Bigger projects in the city like the Green Line will ultimately have an impact not only across Calgary, but will specifically target students and their ability to move around the city, or find employment. When asked how Wong plans to incorporate students into these city-wide conversations, he said that he plans to interact directly with community associations in the area as well as the student associations at the University of Calgary, SAIT and Alberta University of the Arts.

“I want to create what I call a council of community associations, where on a month by month basis, either me or someone in my office meets with [these associations] on a regular basis,” said Wong. “Same thing goes with connecting with the University of Calgary, SAIT and the Alberta University of the Arts, which are within Ward 7.”

Wong believes the best way to get student voices heard on City Council is to create a dialogue with students on what kinds of changes they want to see in the city, and being open to collaboration with the student community.

“It’s about ensuring that these post secondary institutions know that they’re being heard in terms of what infrastructure we can provide,” said Wong. “It’s also about connecting with the student associations to say, ‘How can we create a student life that is pretty clear, accessible and affordable.’”

As a result of the pandemic, and the fluctuating economy in Alberta, young people in the city are experiencing difficulty finding relevant job experiences, and are quick to find employment away from Calgary in other major cities across the country. 

In order to encourage students to stay in the city, Wong believes that supporting old industries and encouraging new industries in Calgary is a priority to help students find relevant employment after graduation. Wong also believes that creating a sense of stability in the workforce through more work experience opportunities is also key to avoiding these boom and bust cycles found in Calgary specifically.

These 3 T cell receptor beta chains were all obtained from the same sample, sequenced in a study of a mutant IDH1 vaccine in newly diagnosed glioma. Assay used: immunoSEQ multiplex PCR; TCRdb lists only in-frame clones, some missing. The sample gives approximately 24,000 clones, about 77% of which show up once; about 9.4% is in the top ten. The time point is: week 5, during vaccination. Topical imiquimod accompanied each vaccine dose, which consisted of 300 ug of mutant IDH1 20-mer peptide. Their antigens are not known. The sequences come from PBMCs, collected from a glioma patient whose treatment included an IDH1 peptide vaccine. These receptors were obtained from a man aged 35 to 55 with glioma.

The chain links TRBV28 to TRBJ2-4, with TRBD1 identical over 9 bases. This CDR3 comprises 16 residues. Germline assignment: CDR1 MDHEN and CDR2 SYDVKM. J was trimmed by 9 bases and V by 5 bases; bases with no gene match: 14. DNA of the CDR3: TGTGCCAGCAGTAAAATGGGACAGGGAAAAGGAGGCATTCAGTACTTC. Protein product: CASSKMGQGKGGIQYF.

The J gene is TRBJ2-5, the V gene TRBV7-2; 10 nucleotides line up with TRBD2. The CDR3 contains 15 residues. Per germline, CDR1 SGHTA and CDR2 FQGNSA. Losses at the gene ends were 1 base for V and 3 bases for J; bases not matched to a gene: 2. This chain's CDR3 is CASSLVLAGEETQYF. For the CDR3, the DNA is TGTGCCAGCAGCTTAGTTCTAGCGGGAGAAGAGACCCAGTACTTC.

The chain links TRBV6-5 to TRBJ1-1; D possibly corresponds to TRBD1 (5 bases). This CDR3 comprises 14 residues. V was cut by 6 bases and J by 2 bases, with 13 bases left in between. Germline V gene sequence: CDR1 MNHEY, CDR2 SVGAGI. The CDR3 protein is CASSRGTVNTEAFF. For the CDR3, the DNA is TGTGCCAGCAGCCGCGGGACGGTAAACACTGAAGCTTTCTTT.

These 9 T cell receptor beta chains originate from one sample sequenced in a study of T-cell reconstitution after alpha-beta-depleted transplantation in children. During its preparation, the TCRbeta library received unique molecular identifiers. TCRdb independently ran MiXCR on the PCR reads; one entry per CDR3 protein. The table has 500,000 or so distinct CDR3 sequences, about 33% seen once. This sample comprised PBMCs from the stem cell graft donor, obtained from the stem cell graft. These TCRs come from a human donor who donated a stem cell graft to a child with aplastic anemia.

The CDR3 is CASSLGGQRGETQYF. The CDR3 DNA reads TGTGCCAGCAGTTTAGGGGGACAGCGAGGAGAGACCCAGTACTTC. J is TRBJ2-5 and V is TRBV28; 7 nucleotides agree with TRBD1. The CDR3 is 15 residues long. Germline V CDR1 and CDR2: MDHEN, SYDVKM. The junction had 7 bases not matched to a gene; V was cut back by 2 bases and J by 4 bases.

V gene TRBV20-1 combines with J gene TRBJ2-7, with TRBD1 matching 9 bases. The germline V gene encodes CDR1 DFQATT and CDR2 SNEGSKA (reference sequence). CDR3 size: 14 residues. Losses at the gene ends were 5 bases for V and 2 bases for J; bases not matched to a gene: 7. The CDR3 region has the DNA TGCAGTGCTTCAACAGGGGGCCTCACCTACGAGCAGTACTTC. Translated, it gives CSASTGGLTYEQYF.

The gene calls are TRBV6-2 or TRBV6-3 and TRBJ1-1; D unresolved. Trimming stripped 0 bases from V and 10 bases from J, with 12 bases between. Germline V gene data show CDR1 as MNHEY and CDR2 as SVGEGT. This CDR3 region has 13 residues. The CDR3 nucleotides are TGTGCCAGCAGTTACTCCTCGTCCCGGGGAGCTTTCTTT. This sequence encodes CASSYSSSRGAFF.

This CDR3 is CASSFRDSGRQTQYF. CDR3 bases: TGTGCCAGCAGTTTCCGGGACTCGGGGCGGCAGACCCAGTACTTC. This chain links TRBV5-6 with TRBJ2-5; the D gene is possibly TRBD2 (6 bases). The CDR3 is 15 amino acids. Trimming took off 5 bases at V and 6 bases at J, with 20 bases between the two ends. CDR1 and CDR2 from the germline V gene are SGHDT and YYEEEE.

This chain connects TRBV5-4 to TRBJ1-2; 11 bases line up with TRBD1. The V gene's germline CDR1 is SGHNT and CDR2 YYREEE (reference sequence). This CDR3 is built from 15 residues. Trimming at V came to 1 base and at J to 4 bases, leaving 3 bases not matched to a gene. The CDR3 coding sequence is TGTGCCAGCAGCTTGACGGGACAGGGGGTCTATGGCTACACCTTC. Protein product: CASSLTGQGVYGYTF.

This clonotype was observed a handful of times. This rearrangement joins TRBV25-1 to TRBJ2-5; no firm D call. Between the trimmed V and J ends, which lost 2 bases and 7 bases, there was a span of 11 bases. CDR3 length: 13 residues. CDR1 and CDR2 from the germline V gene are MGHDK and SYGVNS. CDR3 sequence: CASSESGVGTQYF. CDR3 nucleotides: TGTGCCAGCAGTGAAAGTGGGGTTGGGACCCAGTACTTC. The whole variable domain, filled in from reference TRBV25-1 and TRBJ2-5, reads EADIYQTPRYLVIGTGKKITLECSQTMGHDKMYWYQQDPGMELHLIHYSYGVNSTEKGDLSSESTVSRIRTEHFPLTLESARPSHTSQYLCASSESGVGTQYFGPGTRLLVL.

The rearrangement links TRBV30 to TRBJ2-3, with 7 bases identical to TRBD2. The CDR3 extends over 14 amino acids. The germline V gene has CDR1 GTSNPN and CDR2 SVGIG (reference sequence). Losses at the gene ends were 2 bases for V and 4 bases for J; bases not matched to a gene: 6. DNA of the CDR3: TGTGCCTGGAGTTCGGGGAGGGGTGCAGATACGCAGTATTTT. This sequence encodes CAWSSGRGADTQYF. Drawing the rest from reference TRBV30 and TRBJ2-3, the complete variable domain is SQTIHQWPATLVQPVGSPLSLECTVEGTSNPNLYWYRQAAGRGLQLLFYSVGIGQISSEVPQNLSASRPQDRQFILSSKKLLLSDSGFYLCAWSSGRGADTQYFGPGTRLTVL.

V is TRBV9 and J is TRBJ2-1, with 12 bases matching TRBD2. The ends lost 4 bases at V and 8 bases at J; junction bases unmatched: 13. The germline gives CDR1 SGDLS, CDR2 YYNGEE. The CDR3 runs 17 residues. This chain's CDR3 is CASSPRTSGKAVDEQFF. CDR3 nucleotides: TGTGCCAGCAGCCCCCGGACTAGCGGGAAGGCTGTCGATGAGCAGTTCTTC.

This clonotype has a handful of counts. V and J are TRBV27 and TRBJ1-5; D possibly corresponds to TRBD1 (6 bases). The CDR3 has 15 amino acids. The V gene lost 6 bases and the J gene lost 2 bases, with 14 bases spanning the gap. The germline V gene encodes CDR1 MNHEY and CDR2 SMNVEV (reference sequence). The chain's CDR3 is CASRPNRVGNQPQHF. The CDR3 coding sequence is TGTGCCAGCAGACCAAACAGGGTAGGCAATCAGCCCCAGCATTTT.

“The growth of the industry comes with the recycling of their workforce,” said Wong. “Through these work experience opportunities, then maybe you’ll find the next generation of people who will succeed and move into organizations — rather than have these peaks and valleys, we have the constant regeneration of their workforce.”

Wong encourages students to get involved this municipal election, and said that it is everyone’s responsibility to voice your concerns to see changes within the city.

“If we want a great community, if we want a great city for a transportation system, people need to stand up and say, ‘Hey, this is what’s keeping me up at night. How can we make it happen?'” said Wong. “And as a diverse community, we need to respect that everyone comes with different sets of needs and wants — the question is, rather than blame, how can you make a difference?”

Wong predicts that citizens are looking for someone to represent the changing landscape in Calgary this election cycle.

“Calgarians, and I’m sure students, want people with that pragmatic, practical experience.”

The municipal general election will take place on October 18, 2021. For more information about Terry Wong, or the other Ward 7 candidates, you can find out how to contact them here